“We have a great Almost Chapel production team,” Kono said. “Clayton Saren who’s an adjunct professor but also the head producer of Almost Chapel led a group of students who create the announcement segment of the video. And then, two of the production crew bring all of the pieces together. It is mostly a student team that makes that happen. They work incredible hard and I am grateful for them.”
To attend, students, staff, and faculty have to reserve a spot at signup.com. Kono sends out a link every week. Harper encourages students to sign up for chapel.
From Kono’s advice and his email, students are asked to:
- Not come to in-person chapel if they are feeling unwell.
- Not come if they answer ‘yes’ to any of the health screening questions on the SAU app.
- Wear a mask.
- Enter through the main door to the building underneath the portico.
- Avoid congregating at doors and spread out to use doors throughout the foyer area.
- Sit in the available rows on the main floor of the auditorium and move toward the middle of the pew.
- Sit at least an arms length from your neighbor.
- Exit through the closest exit door and avoid cueing.
SAU is following the Arbiter’s guidelines. SAU follows their attendance restrictions and has limited the attendance to 250 people. The Arbiter has agreed to leave their ribbons up, which provide distancing between people.
“I think there is a pretty large segment of population on campus who really enjoy chapel,” said Kono. “Having no place where we can get together, see each other, and worship together all semester through the fall has kept the university from feeling a greater sense of community. On Monday, a number of students mentioned to me how grateful they were to be able to gather in that way because it just felt like they were apart of something bigger than themselves while they were here on campus”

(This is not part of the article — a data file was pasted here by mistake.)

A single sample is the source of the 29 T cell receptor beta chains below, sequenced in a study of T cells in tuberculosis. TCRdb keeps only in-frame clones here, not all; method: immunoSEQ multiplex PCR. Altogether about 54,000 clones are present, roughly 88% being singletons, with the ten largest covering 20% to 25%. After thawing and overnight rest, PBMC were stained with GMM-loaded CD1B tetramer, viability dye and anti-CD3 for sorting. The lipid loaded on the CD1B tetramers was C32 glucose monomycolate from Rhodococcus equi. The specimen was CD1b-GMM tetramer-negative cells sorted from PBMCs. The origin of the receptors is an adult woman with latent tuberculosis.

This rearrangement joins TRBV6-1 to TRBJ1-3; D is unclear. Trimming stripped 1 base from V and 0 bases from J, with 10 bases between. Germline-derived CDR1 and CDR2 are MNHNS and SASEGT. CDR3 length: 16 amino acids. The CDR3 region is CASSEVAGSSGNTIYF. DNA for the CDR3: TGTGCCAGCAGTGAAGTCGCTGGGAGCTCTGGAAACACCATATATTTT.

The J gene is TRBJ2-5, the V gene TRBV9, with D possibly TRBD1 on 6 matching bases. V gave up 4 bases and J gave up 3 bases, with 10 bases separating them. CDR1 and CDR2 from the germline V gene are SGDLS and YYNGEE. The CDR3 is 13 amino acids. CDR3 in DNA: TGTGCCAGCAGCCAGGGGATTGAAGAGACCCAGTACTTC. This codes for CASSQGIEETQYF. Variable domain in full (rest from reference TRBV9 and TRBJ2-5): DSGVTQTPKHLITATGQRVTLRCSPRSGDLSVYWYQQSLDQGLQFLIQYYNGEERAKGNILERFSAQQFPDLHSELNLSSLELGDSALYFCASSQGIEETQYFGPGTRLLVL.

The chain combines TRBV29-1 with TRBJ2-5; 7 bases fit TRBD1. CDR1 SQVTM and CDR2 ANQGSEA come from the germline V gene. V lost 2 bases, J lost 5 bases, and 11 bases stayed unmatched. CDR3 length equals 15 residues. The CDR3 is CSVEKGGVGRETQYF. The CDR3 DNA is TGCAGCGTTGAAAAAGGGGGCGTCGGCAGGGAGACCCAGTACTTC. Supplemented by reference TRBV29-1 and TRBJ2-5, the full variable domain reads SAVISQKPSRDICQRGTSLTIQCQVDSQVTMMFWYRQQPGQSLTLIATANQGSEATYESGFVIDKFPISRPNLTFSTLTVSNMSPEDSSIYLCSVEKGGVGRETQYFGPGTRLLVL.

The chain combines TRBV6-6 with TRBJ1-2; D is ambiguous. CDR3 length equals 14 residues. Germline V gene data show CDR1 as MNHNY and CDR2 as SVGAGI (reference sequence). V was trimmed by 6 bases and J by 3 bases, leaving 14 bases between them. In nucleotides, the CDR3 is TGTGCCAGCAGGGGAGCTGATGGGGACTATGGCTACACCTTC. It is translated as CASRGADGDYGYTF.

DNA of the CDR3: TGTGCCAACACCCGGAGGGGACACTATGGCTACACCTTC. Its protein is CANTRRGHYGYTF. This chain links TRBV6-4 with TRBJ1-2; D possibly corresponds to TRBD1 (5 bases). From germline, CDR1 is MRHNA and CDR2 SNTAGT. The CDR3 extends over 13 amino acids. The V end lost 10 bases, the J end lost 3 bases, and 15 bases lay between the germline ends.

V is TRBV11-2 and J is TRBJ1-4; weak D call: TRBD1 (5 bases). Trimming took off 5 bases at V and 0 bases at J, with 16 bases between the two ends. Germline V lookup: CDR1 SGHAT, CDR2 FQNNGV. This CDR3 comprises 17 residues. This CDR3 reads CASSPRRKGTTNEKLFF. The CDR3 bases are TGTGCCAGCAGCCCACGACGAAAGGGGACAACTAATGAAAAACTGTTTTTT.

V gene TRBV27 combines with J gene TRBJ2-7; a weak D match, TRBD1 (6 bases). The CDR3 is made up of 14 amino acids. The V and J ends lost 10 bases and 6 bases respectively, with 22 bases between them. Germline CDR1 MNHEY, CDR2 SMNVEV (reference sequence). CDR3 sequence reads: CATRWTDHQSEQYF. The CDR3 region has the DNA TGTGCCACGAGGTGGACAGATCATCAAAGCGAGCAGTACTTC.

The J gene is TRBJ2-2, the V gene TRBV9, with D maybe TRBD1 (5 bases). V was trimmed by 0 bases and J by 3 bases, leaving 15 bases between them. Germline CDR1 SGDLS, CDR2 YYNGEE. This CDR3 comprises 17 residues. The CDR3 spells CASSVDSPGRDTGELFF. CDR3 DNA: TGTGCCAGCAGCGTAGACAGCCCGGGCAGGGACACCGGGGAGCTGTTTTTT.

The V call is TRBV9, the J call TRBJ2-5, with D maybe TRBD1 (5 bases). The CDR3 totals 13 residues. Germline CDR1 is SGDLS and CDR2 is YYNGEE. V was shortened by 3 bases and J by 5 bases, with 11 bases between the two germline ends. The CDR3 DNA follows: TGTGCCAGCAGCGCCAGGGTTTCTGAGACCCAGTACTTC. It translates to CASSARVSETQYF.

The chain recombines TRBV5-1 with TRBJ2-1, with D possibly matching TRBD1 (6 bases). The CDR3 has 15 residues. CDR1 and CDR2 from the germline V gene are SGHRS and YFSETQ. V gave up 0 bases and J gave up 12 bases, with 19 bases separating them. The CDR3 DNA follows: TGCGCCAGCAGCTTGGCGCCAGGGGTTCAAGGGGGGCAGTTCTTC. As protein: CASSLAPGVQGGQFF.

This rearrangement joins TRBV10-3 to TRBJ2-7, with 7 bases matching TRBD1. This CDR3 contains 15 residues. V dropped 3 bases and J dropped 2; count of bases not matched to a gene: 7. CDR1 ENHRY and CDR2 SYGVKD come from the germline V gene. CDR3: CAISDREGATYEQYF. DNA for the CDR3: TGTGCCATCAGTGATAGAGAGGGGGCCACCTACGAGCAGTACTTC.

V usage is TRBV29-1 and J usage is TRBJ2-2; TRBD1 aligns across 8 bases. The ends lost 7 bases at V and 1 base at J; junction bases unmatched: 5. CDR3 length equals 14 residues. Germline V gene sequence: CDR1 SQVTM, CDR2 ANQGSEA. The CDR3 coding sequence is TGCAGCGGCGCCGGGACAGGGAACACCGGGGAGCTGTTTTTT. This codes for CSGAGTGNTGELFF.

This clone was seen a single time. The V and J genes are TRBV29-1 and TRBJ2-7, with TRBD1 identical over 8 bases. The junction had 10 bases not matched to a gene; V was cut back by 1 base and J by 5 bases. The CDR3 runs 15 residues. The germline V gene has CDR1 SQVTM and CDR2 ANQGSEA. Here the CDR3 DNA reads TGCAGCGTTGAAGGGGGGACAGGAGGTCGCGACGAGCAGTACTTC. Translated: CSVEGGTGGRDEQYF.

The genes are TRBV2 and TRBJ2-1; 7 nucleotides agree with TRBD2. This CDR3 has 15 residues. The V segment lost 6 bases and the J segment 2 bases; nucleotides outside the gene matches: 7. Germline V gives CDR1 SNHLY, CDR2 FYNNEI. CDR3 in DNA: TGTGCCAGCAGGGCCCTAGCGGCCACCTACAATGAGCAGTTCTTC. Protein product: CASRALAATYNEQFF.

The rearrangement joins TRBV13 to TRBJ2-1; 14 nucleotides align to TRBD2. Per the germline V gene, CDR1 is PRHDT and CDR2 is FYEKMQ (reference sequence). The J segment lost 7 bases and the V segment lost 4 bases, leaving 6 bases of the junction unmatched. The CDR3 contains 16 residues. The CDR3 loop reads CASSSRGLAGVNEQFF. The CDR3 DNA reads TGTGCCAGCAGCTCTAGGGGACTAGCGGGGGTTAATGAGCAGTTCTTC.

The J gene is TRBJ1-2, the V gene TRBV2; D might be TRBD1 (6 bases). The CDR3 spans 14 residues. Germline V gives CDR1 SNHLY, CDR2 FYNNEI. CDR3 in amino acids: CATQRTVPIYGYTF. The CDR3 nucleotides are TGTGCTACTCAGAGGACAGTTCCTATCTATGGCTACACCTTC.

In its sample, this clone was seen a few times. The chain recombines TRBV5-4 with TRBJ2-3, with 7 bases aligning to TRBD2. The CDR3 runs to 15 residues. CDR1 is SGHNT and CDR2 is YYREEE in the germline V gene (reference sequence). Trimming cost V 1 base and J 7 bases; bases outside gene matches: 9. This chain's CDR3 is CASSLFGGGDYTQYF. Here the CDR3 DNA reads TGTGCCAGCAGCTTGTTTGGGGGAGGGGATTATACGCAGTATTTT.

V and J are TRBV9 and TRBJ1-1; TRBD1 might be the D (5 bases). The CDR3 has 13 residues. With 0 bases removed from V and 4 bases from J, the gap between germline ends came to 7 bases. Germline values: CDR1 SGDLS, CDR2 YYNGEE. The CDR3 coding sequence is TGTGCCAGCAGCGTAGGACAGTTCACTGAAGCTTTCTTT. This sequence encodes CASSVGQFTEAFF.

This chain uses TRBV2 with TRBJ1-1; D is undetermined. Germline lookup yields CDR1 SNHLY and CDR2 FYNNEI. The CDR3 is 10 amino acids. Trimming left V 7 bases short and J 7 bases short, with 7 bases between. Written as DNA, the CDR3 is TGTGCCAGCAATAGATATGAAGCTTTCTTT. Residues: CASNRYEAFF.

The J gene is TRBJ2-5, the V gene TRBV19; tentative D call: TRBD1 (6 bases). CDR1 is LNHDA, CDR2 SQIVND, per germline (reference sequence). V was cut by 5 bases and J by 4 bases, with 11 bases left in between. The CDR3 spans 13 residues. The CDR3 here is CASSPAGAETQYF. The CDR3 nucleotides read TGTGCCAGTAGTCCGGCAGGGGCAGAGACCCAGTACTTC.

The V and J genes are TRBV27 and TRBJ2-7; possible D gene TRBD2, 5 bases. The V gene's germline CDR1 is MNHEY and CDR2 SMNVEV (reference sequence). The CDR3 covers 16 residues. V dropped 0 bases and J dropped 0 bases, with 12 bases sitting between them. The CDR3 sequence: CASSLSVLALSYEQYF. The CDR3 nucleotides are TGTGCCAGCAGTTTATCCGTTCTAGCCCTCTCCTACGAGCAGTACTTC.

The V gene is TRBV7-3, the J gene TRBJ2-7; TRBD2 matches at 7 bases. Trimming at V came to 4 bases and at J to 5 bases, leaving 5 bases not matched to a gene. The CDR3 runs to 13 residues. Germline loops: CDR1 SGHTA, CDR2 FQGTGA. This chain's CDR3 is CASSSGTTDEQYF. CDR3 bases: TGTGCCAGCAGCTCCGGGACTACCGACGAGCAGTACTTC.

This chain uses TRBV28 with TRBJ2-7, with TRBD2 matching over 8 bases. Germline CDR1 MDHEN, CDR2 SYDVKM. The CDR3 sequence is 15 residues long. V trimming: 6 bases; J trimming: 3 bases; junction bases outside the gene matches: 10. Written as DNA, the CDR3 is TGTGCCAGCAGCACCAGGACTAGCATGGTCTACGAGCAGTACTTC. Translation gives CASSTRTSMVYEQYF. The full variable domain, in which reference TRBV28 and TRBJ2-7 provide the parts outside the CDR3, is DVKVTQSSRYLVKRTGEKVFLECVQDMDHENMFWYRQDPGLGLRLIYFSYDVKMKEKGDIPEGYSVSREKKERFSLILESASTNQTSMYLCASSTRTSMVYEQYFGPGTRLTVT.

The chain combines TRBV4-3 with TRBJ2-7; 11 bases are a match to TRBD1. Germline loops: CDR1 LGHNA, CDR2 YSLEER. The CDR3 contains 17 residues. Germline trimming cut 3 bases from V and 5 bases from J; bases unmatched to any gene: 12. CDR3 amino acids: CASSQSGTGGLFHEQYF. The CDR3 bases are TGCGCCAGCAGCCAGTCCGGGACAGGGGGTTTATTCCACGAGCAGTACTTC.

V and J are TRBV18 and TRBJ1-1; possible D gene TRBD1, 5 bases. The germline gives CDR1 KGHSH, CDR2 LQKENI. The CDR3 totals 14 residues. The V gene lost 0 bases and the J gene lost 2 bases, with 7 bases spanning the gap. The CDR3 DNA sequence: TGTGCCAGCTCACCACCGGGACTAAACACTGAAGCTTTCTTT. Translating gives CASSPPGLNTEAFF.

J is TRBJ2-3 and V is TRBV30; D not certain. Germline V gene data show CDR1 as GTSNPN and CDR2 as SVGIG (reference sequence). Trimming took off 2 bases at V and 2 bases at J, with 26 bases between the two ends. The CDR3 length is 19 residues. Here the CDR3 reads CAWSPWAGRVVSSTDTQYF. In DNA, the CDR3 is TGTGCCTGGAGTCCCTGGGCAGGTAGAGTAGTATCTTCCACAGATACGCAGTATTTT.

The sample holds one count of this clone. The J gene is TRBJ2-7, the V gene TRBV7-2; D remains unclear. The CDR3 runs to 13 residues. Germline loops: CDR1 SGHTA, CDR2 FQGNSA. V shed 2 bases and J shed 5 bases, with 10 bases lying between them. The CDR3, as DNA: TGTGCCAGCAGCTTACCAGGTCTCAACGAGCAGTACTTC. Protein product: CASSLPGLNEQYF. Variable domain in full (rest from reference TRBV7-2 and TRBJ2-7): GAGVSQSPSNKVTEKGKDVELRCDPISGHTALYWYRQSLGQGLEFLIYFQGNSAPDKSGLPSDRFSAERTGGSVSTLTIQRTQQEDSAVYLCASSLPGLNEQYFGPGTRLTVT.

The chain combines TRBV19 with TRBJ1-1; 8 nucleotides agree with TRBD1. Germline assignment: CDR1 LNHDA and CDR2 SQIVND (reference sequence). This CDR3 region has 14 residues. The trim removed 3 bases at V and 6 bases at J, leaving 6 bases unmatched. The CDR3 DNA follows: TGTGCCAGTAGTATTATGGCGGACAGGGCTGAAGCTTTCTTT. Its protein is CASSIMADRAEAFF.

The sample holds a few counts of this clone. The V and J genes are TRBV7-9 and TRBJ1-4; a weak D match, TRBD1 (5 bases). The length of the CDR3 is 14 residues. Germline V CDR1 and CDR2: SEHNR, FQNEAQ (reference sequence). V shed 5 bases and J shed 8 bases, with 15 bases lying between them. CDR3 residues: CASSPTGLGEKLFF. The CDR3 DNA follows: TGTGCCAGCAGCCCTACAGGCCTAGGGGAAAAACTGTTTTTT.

SAU has a chapel because they view it as a key part in creating a community of learners. It is required for students who aren’t commuters because it is a space for everyone to come together to hear a common message. Kono said that we should consider church as our lifelong place of learning.
He said it is a place where we focus on Jesus Christ as our perspective for liberal living and learning. Also, speakers from different disciplines are brought in to challenge us to think about how we can be “critical participants in the contemporary world”.
While Kono couldn’t find the exact date chapel was created, the way chapel is presently has existed since the 1980’s when Kono’s predecessor, Ron Kopeck, was in charge.
Kono hopes chapel is a place to encourage and challenge people. He said that before Covid, chapel was also the one place where you see most of the student body come together. People develop a sense of coming together to do something special at SAU.
Chapel will mostly be on Mondays. There will be some occasions of a Wednesday chapel due classes being canceled on the Easter travel day. There is also an extra all worship chapel on March 31st. SAU intends to have Monday and Wednesday chapel next fall.
By: Sarah Williams